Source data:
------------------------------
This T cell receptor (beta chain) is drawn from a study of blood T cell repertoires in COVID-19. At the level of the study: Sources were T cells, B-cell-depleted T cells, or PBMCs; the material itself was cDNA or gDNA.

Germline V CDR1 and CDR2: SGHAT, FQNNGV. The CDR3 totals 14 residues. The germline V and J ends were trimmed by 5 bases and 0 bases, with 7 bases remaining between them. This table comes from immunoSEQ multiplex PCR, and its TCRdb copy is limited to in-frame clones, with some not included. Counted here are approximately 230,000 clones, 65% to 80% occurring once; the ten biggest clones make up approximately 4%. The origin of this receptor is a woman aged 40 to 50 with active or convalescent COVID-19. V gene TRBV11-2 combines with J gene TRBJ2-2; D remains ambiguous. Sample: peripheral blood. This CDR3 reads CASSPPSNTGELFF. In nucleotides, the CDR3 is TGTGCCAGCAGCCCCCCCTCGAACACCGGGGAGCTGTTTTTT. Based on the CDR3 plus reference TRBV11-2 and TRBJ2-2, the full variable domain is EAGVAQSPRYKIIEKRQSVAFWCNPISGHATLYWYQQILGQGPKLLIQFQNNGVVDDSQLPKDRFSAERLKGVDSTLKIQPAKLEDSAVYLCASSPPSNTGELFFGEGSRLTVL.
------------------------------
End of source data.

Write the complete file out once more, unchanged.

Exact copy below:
This T cell receptor (beta chain) is drawn from a study of blood T cell repertoires in COVID-19. At the level of the study: Sources were T cells, B-cell-depleted T cells, or PBMCs; the material itself was cDNA or gDNA.

Germline V CDR1 and CDR2: SGHAT, FQNNGV. The CDR3 totals 14 residues. The germline V and J ends were trimmed by 5 bases and 0 bases, with 7 bases remaining between them. This table comes from immunoSEQ multiplex PCR, and its TCRdb copy is limited to in-frame clones, with some not included. Counted here are approximately 230,000 clones, 65% to 80% occurring once; the ten biggest clones make up approximately 4%. The origin of this receptor is a woman aged 40 to 50 with active or convalescent COVID-19. V gene TRBV11-2 combines with J gene TRBJ2-2; D remains ambiguous. Sample: peripheral blood. This CDR3 reads CASSPPSNTGELFF. In nucleotides, the CDR3 is TGTGCCAGCAGCCCCCCCTCGAACACCGGGGAGCTGTTTTTT. Based on the CDR3 plus reference TRBV11-2 and TRBJ2-2, the full variable domain is EAGVAQSPRYKIIEKRQSVAFWCNPISGHATLYWYQQILGQGPKLLIQFQNNGVVDDSQLPKDRFSAERLKGVDSTLKIQPAKLEDSAVYLCASSPPSNTGELFFGEGSRLTVL.